Three Trees Cowboy Church in Wynne. (Submitted)
Pastor Tracy Wilson was called to plant Three Trees Cowboy Church in Wynne roughly 12 years ago. Since then, the church has gone on to start five other plants with a sixth cowboy church plant gearing up to begin services on Sunday, May 7.
Three Trees is one of four churches in the state of Arkansas the North American Mission Board qualifies as a multiplying church, said Arkansas Baptist State Convention Church Plant Strategist Jay Ham.
“We believe churches plant churches and that they should be raising men and women out of their pews who are going to be the next church,” Ham said.
That’s exactly what Three Trees has been doing. The multiplying began just six months into establishing Three Trees as a church plant when they partnered with Higher Trails Cowboy Church in Walcott to plant Cross Trail Cowboy Church in Pocahontas.
About three years into their existence, Three Trees then planted Rusty Nails Cowboy Church in Forrest City, pastored by Hillmon Davis.
Three Trees’ third church plant was Damascus Road Cowboy Church in Damascus, pastored by Jeff Deckard, which was followed by Drover Cowboy Church in Harrisburg, pastored by Chance Watson.
Additionally, Three Trees Missions Pastor Chris Stover developed a ministry on a local sweet potato farm for the seasonal workers that come to Wynne from Mexico. They partnered with Carlos Lozano, a Hispanic pastor from Jonesboro, on the Hispanic ministry.
Which leads to their sixth church plant, Emmanuel Cowboy Church.
“The Lord has really decided to do some pretty incredible things with our little ministry,” Wilson said, “About every 45 minutes, starting in Forrest City, you can go straight up Hwy. 1 and find a cowboy church.”
Leading Emmanuel Cowboy Church, which is the first cowboy church plant since COVID, is Pastor Michael Partain.
Partain didn’t come to faith in the Lord until he was 27 years old. The soon to be 37-year-old said the last 10 years have been a fast, long journey.
Partain and his wife initially joined more of a contemporary church, where they served for a couple years. Feeling there was more out there, they decided to explore other churches.
The couple was introduced to Three Trees Cowboy Church in Wynne on a Sunday in 2017. “We showed up and fell in love and we never left. I was encouraged. We were accepted. I felt at home,” Partain said.
Roughly a year later, Partain learned God had laid it on the heart of Watson to plant a cowboy church in Partain’s hometown of Harrisburg. He joined the core group church planting team and helped plant Drover Cowboy Church, which celebrated its one-year anniversary in October 2019.
About halfway through that church plant, however, Partain told himself he would never plant a church again, calling it exhausting, messy and chaotic at times.
“I didn’t have a desire. I had a desire for ministry, to love people and lead people. I just didn’t have a desire to ever be a part of a church plant,” Partain said. Partain then went on to take the role of full-time associate pastor and worship leader at Three Trees Cowboy Church.
“I loved it there, but still knew this wasn’t it,” he said. Then, in January of 2022, Partain said God changed his heart while leaving Jonesboro after testing for COVID.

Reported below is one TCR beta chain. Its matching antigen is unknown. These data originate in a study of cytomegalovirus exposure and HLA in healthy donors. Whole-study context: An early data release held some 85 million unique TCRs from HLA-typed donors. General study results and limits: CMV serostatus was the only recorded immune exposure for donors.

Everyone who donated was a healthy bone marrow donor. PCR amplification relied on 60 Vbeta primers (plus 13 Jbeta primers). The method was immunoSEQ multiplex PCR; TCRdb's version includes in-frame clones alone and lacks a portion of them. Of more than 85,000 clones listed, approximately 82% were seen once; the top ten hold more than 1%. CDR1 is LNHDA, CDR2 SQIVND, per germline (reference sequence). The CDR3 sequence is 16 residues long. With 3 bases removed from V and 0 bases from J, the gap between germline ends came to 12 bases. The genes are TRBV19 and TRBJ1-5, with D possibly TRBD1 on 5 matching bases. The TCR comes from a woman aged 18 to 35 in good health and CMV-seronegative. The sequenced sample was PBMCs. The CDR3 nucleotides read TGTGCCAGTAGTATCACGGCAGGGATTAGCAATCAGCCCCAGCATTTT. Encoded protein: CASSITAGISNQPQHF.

“We were leaving the clinic and driving back to Wynne, and He just spoke to my heart, you need to come to northern Jonesboro— Brookland—and plant a cowboy church,” Partain said.
Partain went several months without saying anything to anybody, including his wife and Wilson, until he knew it was nothing of him and it was everything of God.
“Then I just surrendered. I told God, I’ll do anything you want me to do, whatever that looks like,” he said. That meant planting Emmanuel Cowboy Church, which kicks off its first service 10 a.m. Sunday, May 7, on the campus of Nettleton Baptist Church. Immediately after the service, Partain said there will be a block party on site with bounce houses, popcorn machines, horses and ponies and more.
“We’re hoping for a big day,” he said.
Partain said a cowboy church is an environment that is inviting to everyone.
“It is a place where I can serve, I can lead, and I can love people right where they’re at. The majority of the cowboy church, what I’ve found, is just full of blue-collared everyday working people. They can come, listen to the truth and they can worship,” Partain said.
Cowboy churches celebrate western culture and western heritage in the way they do ministry and in their services. Talking about how cowboy churches minister, Ham referenced a quote by Pastor Vance Pitman that said, ““Your job, your skills and your passions are meant to be used where you live, work and play for the glory of God.”
Ham thinks that is seen best in the cowboy church world.
“They take ministry to the people that they see at the feed store and the people they see at the rodeos and the people they see around their communities. They see them as their mission field. They aren’t trying to start a club or trying to start a clique,” Ham said. “What I hear over and over again with the cowboy churches is it is judgement free, open arms. We don’t care where you were last night, we’re just glad you’re here today. I think that is something that is attractive to the lost world. I feel like it’s been very effective in reaching people.”
Partain said his mission is not to just evangelize and not to just be a shepherd, but to make disciples that make disciples that go on and plant churches. “I told God several years ago, I am not your man. I am not your guy. He proved otherwise. As long as He can keep me out of the way I believe He is going to do great things up here,” he said.
If people are interested in church planting, Wilson said to make sure it’s a calling. Pray about it.
“It has to be a call from God to go and plant,” he said.